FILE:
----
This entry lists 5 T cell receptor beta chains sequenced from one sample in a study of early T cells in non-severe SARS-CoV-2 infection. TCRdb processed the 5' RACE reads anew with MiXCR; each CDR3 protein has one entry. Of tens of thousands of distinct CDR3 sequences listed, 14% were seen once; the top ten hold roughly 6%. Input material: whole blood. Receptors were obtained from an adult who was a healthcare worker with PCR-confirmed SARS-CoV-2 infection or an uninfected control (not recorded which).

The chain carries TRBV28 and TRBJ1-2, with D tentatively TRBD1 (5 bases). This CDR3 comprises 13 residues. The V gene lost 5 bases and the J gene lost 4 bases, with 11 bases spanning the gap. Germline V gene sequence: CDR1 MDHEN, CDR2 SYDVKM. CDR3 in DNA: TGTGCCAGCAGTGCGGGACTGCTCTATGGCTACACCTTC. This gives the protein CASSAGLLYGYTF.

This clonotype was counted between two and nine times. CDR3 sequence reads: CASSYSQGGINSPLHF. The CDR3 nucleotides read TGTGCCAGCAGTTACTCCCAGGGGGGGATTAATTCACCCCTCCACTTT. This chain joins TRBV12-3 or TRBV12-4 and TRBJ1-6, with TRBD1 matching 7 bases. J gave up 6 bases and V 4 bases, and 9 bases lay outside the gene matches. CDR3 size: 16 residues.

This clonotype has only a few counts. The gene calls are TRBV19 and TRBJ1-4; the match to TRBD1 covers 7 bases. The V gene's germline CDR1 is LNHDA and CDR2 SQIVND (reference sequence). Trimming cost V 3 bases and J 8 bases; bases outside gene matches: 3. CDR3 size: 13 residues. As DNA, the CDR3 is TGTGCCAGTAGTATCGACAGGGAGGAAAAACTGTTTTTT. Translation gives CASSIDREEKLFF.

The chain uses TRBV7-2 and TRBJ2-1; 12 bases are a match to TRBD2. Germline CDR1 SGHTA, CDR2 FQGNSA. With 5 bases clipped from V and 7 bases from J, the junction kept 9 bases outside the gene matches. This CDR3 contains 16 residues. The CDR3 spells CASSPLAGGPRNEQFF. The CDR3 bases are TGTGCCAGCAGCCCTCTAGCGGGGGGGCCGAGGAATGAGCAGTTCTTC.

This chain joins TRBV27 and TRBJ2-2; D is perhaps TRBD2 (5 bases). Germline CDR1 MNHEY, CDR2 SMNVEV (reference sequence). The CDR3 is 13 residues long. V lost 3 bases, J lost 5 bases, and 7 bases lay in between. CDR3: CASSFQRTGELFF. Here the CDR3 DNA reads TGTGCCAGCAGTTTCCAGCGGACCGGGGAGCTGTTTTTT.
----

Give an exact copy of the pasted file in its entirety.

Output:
This entry lists 5 T cell receptor beta chains sequenced from one sample in a study of early T cells in non-severe SARS-CoV-2 infection. TCRdb processed the 5' RACE reads anew with MiXCR; each CDR3 protein has one entry. Of tens of thousands of distinct CDR3 sequences listed, 14% were seen once; the top ten hold roughly 6%. Input material: whole blood. Receptors were obtained from an adult who was a healthcare worker with PCR-confirmed SARS-CoV-2 infection or an uninfected control (not recorded which).

The chain carries TRBV28 and TRBJ1-2, with D tentatively TRBD1 (5 bases). This CDR3 comprises 13 residues. The V gene lost 5 bases and the J gene lost 4 bases, with 11 bases spanning the gap. Germline V gene sequence: CDR1 MDHEN, CDR2 SYDVKM. CDR3 in DNA: TGTGCCAGCAGTGCGGGACTGCTCTATGGCTACACCTTC. This gives the protein CASSAGLLYGYTF.

This clonotype was counted between two and nine times. CDR3 sequence reads: CASSYSQGGINSPLHF. The CDR3 nucleotides read TGTGCCAGCAGTTACTCCCAGGGGGGGATTAATTCACCCCTCCACTTT. This chain joins TRBV12-3 or TRBV12-4 and TRBJ1-6, with TRBD1 matching 7 bases. J gave up 6 bases and V 4 bases, and 9 bases lay outside the gene matches. CDR3 size: 16 residues.

This clonotype has only a few counts. The gene calls are TRBV19 and TRBJ1-4; the match to TRBD1 covers 7 bases. The V gene's germline CDR1 is LNHDA and CDR2 SQIVND (reference sequence). Trimming cost V 3 bases and J 8 bases; bases outside gene matches: 3. CDR3 size: 13 residues. As DNA, the CDR3 is TGTGCCAGTAGTATCGACAGGGAGGAAAAACTGTTTTTT. Translation gives CASSIDREEKLFF.

The chain uses TRBV7-2 and TRBJ2-1; 12 bases are a match to TRBD2. Germline CDR1 SGHTA, CDR2 FQGNSA. With 5 bases clipped from V and 7 bases from J, the junction kept 9 bases outside the gene matches. This CDR3 contains 16 residues. The CDR3 spells CASSPLAGGPRNEQFF. The CDR3 bases are TGTGCCAGCAGCCCTCTAGCGGGGGGGCCGAGGAATGAGCAGTTCTTC.

This chain joins TRBV27 and TRBJ2-2; D is perhaps TRBD2 (5 bases). Germline CDR1 MNHEY, CDR2 SMNVEV (reference sequence). The CDR3 is 13 residues long. V lost 3 bases, J lost 5 bases, and 7 bases lay in between. CDR3: CASSFQRTGELFF. Here the CDR3 DNA reads TGTGCCAGCAGTTTCCAGCGGACCGGGGAGCTGTTTTTT.